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YouTube is used daily on the wards of the cancer centre I work in. Staff and patients alike use it for entertainment and for information. Our hospital has its own YouTube channel. In their review article “YouTube Videos as a Source of Palliative Care Education,” Liu et al.1 draw attention to an education resource that is accessed with increasing frequency worldwide: Internet video channels, and in particular YouTube. The authors ask the question on whether individuals who want further information on palliative care can find accurate descriptions on YouTube. This is an increasingly important question to ask, given how many individuals now use online video resources to learn and inform themselves, especially in health care and the authors are to be commended on their foray into this field. They asked: Is palliative care portrayed accurately, or not? Keyword search and snowball methods were used to identify palliative care information videos on YouTube. A structured data collection protocol was developed to record characteristics of each video that met inclusion criteria. Descriptive analysis was used to describe the video features; logistic regression was conducted to determine the association between video characteristics and number of views per day. The researchers screened hundreds of videos within the search restriction of 500 that YouTube sets. They included videos with 250 or more views that were in English, uploaded within the past 10 years, 6 minutes or less in duration, pertaining to palliative care and targeted at what they termed “general consumers” (patients, family members, or caregivers). They excluded videos that focused exclusively on nonpalliative care program-specific content (e.g., hospice care only and advance care planning) and pediatric palliative care. They also excluded videos that were not relevant to U.S. consumers, but did not go into detail as to what this meant. Six minutes was chosen as a cutoff point stating that one study had reported that videos of six minutes or less were most frequently watched to completion, compared with longer videos. However, on checking the reference they put forward for this, it turns out to be a blog post ( from 2013, which writes about preliminary results. Referencing the full study, if indeed it has been published since, would be essential. It is within these inclusion and exclusion criteria for online videos that further scrutiny is required, in my view. The authors have done much to attempt to stay in line with other studies. Yet the evidence for stating that six minutes or less is a proxy for quality is thin and requires future examination: although researchers frequently critique video metadata such as adequate length, there are no evidence-based justifications on why these features can be used as quality measures. These measures may be considered as heuristics to determine the likelihood that these videos will be viewed by “consumers,” but really not as a substitute for quality. Videos with high-quality content may, therefore, be dismissed as “poor-quality material” if they are 10 minutes in length. Similarly, videos with poor educational or misleading content, that hit the “6 minutes or less mark,” may be misinterpreted as good-quality videos or, as in this study, pass the initial (and questionable) inclusion criteria test over perhaps, a very useful 7 minute video. This is of particular relevance to palliative care, which relies sometimes on longer discourse and explanation, to reassure patients and carers. The authors are to be commended that they acknowledge this as a limitation, and perhaps may wish to conduct further research into this proxy inclusion/exclusion measure. Selecting and prioritizing videos with minimum hit counts, as was done in this study, is also problematic, because good-quality videos may not have accrued all that many hits. A study in Resuscitation journal showed that cardiopulmonary resuscitation (CPR) videos judged to be of high quality by experts, often did not have high hits on YouTube.2 Finally, the authors state that it is erroneous to associate palliative care with the end of life, and that they downgraded videos that made such an assumption as low quality. In the United States, the two terms “palliative care” and “hospice,” have different connotations to the rest of the world, and this would be worth explaining for international audiences. But in fact many would argue with the appropriation of the word palliative as being so exclusive: yes, palliative care is about more than end-of-life care; however, this aspect remains a very large component part of it, and always will. Palliative care cannot become yet another death-denying specialty. Hence, talking about “consumers” being reluctant to engage because of such an association merely fuels a more death-defying narrative and culture. Perhaps this represents to some extent the recent debate between the U.S.-based International Association for Hospice and Palliative Care's definition,3 versus the definition favored by the European Association for Palliative Care4 on what palliative care actually is. The European and worldwide models of palliative care are still working off a definition as set out by the WHO, which certainly does include end-of-life care as one of its core elements. Hence the critique that the researchers leveled at the videos they reviewed by labeling them poor-quality videos whenever they discussed end-of-life care within them would not be applied in many other countries across the world. Such a critique would then also need to be leveled at the dictionary definition of palliative care. Finally, an interesting observation from this article is the lack of diversity of palliative care YouTube video protagonists, and this warrants further thought and discussion.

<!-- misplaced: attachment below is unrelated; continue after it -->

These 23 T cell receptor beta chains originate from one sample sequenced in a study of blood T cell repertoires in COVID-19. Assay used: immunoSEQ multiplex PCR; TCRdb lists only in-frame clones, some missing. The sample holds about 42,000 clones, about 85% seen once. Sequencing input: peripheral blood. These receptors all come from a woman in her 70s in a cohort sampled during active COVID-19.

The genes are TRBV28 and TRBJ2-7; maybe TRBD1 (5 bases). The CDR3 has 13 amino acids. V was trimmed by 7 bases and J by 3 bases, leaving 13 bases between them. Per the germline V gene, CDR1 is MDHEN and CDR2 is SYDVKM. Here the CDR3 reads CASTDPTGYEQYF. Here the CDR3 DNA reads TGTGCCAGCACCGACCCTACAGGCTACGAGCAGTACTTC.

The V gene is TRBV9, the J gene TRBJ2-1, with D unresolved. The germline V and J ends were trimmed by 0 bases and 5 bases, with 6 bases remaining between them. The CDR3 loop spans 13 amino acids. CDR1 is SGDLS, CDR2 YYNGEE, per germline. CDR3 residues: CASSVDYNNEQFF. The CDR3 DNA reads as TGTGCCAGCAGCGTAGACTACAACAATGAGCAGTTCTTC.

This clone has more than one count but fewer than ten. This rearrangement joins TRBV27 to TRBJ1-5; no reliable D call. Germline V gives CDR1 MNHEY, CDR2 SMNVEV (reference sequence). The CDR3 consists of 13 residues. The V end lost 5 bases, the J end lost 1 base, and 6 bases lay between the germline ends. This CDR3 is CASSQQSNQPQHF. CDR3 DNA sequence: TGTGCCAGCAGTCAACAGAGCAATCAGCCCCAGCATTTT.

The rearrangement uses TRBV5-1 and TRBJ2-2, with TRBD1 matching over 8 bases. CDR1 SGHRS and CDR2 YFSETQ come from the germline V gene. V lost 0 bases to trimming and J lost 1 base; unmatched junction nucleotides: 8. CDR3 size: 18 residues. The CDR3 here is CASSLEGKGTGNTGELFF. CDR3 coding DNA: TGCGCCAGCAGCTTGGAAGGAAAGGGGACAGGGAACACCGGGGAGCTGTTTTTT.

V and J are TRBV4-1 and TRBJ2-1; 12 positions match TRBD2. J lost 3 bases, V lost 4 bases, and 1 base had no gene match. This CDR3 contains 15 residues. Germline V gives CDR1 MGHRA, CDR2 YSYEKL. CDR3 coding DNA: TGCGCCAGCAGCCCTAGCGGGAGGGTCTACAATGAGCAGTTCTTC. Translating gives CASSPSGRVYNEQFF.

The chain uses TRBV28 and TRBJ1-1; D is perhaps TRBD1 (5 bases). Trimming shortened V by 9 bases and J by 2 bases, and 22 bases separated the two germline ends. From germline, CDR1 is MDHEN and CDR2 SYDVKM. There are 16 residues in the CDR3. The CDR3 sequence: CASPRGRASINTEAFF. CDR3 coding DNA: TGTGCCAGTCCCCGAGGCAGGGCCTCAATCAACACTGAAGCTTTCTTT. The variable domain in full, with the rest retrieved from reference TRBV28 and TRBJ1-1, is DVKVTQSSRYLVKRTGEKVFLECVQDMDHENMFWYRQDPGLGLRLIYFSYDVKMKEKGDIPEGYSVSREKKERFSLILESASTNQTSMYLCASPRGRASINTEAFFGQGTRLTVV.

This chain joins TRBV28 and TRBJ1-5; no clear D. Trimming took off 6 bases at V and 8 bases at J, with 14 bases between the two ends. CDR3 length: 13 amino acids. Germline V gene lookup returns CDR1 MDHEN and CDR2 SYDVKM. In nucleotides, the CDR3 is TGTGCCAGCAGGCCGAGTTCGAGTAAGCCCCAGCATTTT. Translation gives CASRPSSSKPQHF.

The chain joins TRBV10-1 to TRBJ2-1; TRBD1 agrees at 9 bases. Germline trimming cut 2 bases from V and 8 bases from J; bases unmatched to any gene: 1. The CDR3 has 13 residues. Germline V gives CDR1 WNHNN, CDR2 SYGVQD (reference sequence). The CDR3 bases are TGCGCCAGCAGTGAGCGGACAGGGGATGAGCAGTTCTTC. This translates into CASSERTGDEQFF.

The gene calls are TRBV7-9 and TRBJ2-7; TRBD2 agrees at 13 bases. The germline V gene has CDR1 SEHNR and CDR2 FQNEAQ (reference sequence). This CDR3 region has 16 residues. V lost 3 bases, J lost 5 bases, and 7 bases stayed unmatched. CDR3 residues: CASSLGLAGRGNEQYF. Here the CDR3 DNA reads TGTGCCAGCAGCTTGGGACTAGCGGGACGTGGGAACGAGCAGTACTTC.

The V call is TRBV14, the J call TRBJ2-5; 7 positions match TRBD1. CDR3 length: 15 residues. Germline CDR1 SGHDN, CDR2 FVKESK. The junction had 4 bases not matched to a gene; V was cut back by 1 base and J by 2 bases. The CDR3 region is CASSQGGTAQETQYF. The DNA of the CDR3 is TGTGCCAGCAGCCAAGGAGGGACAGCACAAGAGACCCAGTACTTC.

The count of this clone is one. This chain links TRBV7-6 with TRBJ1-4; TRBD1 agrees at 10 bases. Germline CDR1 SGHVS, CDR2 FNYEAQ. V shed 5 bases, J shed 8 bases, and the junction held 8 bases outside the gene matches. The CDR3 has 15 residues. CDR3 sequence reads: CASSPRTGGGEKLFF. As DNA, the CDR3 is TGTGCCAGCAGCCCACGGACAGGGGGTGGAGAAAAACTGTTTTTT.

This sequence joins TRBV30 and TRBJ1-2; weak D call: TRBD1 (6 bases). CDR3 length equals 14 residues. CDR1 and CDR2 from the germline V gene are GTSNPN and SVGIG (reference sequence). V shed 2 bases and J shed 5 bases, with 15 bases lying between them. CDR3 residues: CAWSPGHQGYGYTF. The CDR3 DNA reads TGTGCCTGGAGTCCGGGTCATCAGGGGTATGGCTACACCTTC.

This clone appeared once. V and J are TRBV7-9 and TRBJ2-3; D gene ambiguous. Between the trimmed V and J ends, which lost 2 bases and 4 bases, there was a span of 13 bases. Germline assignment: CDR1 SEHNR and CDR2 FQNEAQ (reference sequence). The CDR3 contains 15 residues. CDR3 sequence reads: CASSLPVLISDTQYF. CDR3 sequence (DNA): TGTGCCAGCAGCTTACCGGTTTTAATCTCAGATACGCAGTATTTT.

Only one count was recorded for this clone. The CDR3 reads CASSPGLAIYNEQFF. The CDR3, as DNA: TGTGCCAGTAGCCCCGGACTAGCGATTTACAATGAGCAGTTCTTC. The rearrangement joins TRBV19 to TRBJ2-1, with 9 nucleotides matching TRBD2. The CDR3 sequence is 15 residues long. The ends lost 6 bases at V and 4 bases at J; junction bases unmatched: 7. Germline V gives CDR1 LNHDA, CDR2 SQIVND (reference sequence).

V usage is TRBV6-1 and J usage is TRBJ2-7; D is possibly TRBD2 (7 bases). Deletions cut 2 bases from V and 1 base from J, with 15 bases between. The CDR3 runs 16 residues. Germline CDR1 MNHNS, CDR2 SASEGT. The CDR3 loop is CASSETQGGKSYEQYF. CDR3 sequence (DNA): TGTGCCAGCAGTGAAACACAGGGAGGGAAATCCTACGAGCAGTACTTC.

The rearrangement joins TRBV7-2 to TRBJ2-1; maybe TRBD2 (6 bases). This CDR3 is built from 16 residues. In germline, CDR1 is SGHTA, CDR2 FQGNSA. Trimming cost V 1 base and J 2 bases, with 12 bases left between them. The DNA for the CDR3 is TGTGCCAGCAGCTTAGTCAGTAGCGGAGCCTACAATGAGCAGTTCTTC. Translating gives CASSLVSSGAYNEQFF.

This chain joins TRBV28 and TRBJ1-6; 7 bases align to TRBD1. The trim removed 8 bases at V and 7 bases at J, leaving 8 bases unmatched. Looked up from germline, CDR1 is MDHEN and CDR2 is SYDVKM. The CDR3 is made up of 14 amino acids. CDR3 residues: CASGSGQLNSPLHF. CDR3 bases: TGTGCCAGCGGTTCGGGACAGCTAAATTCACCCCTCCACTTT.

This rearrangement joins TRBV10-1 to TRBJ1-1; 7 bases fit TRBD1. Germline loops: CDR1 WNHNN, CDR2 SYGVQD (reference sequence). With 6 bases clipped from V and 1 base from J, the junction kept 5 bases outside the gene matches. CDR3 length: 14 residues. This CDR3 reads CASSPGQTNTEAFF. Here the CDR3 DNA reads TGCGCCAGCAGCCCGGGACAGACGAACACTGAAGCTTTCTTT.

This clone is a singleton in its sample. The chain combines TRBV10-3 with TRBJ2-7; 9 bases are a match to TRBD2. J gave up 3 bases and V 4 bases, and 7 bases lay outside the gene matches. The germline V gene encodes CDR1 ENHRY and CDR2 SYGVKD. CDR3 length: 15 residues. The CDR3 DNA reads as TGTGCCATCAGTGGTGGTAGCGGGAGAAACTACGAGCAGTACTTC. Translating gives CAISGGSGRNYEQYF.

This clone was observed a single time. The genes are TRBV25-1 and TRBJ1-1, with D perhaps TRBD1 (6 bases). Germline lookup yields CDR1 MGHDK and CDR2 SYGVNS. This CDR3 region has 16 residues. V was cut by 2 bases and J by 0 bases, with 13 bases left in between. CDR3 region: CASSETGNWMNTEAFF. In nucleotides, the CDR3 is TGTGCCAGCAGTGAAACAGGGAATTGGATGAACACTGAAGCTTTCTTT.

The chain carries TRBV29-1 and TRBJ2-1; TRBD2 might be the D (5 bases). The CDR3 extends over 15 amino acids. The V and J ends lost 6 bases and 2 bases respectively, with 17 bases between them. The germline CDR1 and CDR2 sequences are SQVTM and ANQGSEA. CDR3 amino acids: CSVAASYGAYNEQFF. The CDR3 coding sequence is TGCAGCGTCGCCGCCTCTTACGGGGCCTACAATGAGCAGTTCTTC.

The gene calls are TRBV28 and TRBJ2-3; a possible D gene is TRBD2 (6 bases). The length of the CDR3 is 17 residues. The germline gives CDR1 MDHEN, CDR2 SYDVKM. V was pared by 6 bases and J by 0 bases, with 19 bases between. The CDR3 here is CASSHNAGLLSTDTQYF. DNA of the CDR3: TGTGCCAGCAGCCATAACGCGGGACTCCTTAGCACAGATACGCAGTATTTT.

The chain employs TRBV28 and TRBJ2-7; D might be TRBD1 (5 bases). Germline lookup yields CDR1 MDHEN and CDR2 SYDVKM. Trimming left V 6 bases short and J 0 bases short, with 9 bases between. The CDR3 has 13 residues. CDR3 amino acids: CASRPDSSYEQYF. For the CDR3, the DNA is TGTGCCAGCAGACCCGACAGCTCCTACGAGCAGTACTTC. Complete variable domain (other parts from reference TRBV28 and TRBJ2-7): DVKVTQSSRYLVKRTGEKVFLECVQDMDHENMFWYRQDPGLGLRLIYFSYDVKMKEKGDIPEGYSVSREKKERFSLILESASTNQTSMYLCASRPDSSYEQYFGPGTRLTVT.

Item Type: Article
Date Type: Publication
Status: Published
Schools: Medicine
Publisher: Mary Ann Liebert
ISSN: 1096-6218
Last Modified: 11 Dec 2019 12:30